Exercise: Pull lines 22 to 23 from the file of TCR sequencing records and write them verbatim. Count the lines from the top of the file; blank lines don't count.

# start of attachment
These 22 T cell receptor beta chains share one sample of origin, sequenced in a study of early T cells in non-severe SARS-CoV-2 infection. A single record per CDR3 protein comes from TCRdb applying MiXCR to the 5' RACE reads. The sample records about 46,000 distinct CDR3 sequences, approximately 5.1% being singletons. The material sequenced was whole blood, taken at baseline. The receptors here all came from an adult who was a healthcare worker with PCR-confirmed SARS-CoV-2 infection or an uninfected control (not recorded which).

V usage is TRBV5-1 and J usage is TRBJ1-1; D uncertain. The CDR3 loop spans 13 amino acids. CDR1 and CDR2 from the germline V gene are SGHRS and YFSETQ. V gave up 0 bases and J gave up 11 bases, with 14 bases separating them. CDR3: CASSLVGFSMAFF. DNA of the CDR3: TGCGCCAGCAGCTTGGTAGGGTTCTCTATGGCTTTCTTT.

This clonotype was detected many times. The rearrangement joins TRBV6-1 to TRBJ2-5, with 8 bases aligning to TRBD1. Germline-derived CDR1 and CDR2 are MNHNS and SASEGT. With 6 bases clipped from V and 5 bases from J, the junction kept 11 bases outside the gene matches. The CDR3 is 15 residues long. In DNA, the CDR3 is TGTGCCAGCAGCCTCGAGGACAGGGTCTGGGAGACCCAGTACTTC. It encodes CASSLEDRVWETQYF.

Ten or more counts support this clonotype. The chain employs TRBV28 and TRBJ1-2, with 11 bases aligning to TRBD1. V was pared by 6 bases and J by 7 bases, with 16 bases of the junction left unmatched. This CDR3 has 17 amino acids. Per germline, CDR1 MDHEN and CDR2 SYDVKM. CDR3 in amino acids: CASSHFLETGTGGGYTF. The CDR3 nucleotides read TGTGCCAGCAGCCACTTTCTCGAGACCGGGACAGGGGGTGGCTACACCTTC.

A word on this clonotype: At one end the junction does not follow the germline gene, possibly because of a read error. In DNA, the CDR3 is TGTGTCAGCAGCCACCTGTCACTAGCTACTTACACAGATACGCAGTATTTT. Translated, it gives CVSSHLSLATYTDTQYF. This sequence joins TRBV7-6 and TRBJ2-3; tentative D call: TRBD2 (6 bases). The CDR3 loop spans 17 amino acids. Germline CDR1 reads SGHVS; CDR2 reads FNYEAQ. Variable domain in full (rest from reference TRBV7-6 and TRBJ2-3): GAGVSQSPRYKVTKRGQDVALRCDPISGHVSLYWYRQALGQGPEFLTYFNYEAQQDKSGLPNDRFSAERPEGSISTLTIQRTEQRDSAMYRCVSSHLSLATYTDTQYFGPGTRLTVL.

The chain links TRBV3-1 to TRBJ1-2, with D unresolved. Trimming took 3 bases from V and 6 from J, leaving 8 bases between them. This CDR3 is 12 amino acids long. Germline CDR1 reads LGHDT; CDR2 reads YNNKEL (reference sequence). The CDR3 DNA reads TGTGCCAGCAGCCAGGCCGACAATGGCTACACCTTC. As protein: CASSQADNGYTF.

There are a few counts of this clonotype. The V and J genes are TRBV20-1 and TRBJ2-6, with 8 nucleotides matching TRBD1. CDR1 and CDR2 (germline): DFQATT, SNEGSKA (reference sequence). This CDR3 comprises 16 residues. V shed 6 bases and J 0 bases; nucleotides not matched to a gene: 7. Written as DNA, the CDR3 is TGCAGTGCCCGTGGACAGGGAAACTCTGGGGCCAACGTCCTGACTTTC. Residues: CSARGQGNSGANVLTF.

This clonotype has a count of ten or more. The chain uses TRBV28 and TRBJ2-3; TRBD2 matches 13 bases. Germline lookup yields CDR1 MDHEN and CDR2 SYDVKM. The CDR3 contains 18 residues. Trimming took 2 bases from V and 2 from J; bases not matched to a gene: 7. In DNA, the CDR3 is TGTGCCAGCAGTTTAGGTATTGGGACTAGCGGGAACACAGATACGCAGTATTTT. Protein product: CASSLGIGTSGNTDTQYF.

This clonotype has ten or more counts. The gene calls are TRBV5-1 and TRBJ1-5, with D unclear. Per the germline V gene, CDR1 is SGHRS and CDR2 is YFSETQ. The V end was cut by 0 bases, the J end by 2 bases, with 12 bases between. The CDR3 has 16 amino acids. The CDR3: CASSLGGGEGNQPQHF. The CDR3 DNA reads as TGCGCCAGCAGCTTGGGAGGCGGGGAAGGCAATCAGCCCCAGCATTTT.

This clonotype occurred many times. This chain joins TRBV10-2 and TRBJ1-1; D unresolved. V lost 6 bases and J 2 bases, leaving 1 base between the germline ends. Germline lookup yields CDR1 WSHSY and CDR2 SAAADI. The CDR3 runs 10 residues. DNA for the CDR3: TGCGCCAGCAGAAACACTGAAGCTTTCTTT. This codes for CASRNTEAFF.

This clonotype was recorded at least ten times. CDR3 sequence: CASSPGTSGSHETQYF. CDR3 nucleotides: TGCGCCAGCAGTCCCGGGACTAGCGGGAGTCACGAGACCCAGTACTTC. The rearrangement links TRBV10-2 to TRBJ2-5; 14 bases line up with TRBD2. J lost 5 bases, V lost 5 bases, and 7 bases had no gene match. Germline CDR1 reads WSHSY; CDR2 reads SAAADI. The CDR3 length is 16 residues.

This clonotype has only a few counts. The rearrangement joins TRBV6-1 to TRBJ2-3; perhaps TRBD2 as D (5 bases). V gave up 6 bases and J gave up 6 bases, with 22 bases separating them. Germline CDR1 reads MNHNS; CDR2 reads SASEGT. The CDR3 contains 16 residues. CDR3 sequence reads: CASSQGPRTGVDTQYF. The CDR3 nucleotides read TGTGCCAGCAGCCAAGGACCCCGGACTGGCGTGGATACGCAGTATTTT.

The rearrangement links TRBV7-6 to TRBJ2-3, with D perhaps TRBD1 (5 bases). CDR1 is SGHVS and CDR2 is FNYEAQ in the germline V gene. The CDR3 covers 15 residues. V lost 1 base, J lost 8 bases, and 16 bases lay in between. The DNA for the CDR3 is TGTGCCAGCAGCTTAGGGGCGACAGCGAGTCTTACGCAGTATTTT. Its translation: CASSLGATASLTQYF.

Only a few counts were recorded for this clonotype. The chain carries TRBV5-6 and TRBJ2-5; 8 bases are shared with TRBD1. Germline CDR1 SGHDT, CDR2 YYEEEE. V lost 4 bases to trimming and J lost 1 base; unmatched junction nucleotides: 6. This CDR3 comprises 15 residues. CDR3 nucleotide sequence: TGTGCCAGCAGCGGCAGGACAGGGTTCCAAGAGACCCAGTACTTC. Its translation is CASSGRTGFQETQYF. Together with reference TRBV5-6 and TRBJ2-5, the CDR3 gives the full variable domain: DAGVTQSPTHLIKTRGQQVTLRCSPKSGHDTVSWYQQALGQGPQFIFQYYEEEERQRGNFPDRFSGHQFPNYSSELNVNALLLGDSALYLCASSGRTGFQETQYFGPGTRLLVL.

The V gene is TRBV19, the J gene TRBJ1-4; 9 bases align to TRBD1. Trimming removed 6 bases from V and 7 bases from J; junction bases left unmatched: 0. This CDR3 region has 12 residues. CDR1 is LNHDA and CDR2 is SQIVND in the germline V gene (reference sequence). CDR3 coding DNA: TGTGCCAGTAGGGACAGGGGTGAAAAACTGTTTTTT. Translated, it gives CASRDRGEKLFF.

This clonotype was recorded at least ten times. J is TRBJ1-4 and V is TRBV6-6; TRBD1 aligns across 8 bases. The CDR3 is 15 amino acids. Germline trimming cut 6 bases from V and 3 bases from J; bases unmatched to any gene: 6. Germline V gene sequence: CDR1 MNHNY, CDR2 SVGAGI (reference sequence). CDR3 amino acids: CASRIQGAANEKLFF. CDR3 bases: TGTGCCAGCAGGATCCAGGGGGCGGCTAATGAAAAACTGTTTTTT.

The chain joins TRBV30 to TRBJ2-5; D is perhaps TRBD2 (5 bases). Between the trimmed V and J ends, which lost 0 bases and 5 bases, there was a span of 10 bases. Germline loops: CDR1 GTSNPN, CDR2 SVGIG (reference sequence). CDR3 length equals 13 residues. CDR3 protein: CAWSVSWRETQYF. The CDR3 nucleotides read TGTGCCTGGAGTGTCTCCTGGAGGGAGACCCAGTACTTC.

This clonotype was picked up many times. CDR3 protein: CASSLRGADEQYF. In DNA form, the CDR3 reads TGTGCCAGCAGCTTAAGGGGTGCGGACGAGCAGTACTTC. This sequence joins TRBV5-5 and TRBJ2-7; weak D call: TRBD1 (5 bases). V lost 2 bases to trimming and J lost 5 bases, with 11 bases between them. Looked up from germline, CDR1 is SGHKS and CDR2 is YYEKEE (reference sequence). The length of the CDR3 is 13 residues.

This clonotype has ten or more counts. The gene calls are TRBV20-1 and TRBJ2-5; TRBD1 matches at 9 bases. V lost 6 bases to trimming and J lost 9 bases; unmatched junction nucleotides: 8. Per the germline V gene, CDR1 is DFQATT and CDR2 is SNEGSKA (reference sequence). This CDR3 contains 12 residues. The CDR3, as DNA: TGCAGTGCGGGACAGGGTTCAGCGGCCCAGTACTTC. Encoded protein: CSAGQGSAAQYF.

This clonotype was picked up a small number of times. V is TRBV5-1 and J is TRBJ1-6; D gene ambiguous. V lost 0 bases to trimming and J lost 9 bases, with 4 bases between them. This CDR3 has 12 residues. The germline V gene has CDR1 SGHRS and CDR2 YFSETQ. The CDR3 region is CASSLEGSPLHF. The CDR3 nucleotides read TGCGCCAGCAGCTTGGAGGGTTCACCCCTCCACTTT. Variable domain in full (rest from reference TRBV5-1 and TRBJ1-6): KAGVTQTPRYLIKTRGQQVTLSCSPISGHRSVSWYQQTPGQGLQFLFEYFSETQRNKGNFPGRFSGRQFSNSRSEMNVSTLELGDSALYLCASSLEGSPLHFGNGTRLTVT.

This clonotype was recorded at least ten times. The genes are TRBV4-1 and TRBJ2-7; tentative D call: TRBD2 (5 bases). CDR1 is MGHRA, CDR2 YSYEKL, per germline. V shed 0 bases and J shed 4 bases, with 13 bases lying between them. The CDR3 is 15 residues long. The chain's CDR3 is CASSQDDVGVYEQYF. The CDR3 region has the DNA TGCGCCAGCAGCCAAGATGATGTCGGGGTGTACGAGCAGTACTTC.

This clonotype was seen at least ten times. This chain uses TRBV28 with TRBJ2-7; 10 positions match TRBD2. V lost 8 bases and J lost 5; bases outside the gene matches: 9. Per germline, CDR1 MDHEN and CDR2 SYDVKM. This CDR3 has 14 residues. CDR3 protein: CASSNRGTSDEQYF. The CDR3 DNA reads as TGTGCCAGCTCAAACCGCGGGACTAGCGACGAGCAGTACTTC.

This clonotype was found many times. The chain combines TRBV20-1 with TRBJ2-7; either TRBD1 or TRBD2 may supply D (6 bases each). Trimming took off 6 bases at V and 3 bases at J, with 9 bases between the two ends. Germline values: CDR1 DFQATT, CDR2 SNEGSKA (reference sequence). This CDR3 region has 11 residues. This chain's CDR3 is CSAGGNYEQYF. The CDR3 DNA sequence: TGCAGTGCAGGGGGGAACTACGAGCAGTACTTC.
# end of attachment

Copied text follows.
This clonotype was seen at least ten times. This chain uses TRBV28 with TRBJ2-7; 10 positions match TRBD2. V lost 8 bases and J lost 5; bases outside the gene matches: 9. Per germline, CDR1 MDHEN and CDR2 SYDVKM. This CDR3 has 14 residues. CDR3 protein: CASSNRGTSDEQYF. The CDR3 DNA reads as TGTGCCAGCTCAAACCGCGGGACTAGCGACGAGCAGTACTTC.

This clonotype was found many times. The chain combines TRBV20-1 with TRBJ2-7; either TRBD1 or TRBD2 may supply D (6 bases each). Trimming took off 6 bases at V and 3 bases at J, with 9 bases between the two ends. Germline values: CDR1 DFQATT, CDR2 SNEGSKA (reference sequence). This CDR3 region has 11 residues. This chain's CDR3 is CSAGGNYEQYF. The CDR3 DNA sequence: TGCAGTGCAGGGGGGAACTACGAGCAGTACTTC.